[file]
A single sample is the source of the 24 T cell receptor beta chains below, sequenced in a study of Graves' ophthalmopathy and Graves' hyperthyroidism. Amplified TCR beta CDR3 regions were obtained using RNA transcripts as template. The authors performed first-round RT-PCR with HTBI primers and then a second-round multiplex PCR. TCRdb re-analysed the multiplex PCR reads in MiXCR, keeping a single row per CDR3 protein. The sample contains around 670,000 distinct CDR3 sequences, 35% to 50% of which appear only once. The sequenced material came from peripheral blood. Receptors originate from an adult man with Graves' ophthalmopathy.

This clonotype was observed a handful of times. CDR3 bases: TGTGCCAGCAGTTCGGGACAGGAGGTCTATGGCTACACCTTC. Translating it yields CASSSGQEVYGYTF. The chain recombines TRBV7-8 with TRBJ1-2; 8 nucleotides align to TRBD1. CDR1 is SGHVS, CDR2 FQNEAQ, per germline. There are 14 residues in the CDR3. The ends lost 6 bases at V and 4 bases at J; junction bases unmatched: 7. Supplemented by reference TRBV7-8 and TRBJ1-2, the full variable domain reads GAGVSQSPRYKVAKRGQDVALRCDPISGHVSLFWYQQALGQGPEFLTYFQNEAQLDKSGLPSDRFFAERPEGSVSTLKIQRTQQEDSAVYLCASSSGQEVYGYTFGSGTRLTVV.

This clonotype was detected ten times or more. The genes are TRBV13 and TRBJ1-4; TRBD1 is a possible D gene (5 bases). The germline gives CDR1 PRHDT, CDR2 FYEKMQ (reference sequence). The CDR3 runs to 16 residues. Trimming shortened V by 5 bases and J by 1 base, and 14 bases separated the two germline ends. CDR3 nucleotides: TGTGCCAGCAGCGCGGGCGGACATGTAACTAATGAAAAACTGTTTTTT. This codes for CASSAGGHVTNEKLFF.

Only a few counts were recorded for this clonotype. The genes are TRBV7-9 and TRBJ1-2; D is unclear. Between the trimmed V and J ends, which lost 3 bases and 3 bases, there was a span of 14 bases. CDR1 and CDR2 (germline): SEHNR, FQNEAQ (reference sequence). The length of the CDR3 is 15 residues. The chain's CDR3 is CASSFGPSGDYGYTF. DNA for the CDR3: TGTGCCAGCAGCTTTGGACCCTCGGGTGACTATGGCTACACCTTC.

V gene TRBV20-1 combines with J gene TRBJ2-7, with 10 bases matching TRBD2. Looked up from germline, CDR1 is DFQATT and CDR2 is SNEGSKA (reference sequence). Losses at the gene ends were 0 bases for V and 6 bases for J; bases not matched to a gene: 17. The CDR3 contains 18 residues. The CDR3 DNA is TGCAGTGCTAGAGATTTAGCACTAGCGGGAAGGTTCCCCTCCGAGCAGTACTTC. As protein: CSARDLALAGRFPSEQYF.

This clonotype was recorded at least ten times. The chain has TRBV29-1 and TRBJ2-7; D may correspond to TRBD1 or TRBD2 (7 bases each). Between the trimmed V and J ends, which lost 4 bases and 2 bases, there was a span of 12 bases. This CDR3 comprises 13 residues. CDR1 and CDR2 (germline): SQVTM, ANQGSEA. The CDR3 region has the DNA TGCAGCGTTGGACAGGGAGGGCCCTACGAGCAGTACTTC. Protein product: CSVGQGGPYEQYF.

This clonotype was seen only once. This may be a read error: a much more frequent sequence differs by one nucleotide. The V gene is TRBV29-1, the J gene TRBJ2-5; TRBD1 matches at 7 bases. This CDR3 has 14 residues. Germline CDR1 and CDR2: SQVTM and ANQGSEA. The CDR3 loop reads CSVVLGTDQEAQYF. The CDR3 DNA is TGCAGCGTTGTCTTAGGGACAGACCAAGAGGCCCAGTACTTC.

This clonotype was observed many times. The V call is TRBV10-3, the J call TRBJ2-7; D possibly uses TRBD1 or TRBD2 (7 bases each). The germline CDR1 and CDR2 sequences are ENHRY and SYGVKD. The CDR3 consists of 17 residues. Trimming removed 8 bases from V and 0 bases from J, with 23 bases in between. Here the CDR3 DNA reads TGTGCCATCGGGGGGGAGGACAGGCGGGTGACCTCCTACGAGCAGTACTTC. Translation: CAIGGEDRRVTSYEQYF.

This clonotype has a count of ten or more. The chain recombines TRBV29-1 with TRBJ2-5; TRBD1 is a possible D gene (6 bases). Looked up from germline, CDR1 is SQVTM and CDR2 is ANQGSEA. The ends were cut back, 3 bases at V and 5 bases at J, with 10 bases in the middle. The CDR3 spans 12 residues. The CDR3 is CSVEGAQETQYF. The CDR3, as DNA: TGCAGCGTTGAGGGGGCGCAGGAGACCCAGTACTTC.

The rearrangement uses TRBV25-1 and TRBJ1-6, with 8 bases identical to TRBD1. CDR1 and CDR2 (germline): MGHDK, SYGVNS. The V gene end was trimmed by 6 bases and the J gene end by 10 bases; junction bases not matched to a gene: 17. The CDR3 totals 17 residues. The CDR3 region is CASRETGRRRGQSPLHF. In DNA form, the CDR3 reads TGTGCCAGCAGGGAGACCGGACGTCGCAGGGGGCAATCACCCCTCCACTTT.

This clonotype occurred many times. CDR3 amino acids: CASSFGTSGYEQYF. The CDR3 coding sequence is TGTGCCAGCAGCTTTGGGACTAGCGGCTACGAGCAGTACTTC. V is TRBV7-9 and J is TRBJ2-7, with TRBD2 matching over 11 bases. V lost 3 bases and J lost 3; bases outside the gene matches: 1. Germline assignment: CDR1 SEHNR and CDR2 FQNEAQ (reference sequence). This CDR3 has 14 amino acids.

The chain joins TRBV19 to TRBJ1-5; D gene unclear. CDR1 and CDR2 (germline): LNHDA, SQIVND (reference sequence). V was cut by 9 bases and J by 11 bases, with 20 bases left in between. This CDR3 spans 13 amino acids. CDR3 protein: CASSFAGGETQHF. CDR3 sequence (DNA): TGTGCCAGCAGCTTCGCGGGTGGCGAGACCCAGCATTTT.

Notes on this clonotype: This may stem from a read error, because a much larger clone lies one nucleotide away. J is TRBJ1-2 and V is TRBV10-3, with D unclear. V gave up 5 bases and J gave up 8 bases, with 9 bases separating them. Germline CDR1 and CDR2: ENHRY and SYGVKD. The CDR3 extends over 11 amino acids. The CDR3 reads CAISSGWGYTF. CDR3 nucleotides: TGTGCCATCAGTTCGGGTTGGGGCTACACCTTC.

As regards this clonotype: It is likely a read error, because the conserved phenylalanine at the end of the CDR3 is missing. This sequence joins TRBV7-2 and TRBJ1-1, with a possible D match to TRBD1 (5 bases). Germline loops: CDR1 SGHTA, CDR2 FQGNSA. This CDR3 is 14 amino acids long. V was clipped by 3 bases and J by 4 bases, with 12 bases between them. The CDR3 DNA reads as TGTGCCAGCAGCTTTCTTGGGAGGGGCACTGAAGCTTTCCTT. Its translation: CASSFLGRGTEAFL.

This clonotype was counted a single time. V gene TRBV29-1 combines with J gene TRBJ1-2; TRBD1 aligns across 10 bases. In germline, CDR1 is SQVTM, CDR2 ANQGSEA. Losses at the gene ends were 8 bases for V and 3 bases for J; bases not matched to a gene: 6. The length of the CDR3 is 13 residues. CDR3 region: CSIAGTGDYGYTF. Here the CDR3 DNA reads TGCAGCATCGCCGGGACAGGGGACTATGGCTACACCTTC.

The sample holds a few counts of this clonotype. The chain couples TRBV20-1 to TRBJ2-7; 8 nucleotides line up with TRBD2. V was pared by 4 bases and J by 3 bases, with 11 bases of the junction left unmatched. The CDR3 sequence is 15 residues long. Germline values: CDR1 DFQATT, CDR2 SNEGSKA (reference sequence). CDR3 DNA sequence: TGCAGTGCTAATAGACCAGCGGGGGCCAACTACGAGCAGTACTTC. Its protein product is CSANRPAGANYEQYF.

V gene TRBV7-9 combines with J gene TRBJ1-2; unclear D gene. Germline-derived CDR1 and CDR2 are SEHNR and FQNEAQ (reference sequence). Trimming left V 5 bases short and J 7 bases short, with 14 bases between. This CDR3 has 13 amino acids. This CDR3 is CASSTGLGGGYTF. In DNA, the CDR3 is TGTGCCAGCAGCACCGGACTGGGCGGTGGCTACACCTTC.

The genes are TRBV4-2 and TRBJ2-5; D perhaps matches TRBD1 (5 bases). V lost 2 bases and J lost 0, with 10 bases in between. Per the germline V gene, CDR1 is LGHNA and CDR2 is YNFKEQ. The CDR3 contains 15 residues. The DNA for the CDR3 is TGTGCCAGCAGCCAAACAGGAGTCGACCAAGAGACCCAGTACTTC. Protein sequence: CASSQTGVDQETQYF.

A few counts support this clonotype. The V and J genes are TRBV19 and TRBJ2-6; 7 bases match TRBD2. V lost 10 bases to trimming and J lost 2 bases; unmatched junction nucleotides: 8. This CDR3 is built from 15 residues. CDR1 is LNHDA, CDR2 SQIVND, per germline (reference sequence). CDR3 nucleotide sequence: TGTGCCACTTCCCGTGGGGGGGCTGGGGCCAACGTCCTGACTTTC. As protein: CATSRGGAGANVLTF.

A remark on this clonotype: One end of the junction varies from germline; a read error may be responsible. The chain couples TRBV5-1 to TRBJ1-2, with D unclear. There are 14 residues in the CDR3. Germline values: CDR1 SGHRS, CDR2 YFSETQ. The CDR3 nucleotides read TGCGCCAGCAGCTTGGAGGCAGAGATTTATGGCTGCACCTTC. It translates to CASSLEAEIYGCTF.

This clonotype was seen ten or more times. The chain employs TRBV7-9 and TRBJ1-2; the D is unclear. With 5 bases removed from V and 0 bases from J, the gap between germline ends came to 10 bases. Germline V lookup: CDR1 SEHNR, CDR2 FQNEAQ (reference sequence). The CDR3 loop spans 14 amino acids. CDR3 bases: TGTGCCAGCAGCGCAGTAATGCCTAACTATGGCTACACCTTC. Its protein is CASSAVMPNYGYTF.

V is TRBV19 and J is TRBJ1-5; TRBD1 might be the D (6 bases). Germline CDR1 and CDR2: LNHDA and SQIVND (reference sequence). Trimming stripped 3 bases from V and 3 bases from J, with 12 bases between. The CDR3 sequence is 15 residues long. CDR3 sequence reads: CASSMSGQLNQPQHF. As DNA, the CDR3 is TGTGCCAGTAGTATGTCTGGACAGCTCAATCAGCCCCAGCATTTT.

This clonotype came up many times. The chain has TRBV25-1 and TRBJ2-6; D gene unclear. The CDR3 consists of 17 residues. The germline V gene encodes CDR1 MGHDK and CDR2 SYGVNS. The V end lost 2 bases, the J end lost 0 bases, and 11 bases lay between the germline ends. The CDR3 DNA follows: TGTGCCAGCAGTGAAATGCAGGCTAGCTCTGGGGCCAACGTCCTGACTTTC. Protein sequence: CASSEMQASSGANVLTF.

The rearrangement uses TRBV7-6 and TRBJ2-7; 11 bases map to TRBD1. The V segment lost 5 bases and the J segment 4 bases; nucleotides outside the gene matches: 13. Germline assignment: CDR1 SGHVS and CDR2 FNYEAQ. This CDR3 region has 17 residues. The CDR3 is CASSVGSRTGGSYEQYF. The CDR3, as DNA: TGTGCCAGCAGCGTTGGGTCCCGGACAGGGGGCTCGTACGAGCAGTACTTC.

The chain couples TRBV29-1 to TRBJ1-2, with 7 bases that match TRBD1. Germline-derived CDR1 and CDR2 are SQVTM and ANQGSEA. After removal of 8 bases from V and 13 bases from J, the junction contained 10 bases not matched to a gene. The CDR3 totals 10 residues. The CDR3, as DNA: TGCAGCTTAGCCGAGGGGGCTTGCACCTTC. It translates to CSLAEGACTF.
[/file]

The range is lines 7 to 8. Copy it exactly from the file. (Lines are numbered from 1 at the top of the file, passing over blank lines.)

This clonotype was seen only once. This may be a read error: a much more frequent sequence differs by one nucleotide. The V gene is TRBV29-1, the J gene TRBJ2-5; TRBD1 matches at 7 bases. This CDR3 has 14 residues. Germline CDR1 and CDR2: SQVTM and ANQGSEA. The CDR3 loop reads CSVVLGTDQEAQYF. The CDR3 DNA is TGCAGCGTTGTCTTAGGGACAGACCAAGAGGCCCAGTACTTC.

This clonotype was observed many times. The V call is TRBV10-3, the J call TRBJ2-7; D possibly uses TRBD1 or TRBD2 (7 bases each). The germline CDR1 and CDR2 sequences are ENHRY and SYGVKD. The CDR3 consists of 17 residues. Trimming removed 8 bases from V and 0 bases from J, with 23 bases in between. Here the CDR3 DNA reads TGTGCCATCGGGGGGGAGGACAGGCGGGTGACCTCCTACGAGCAGTACTTC. Translation: CAIGGEDRRVTSYEQYF.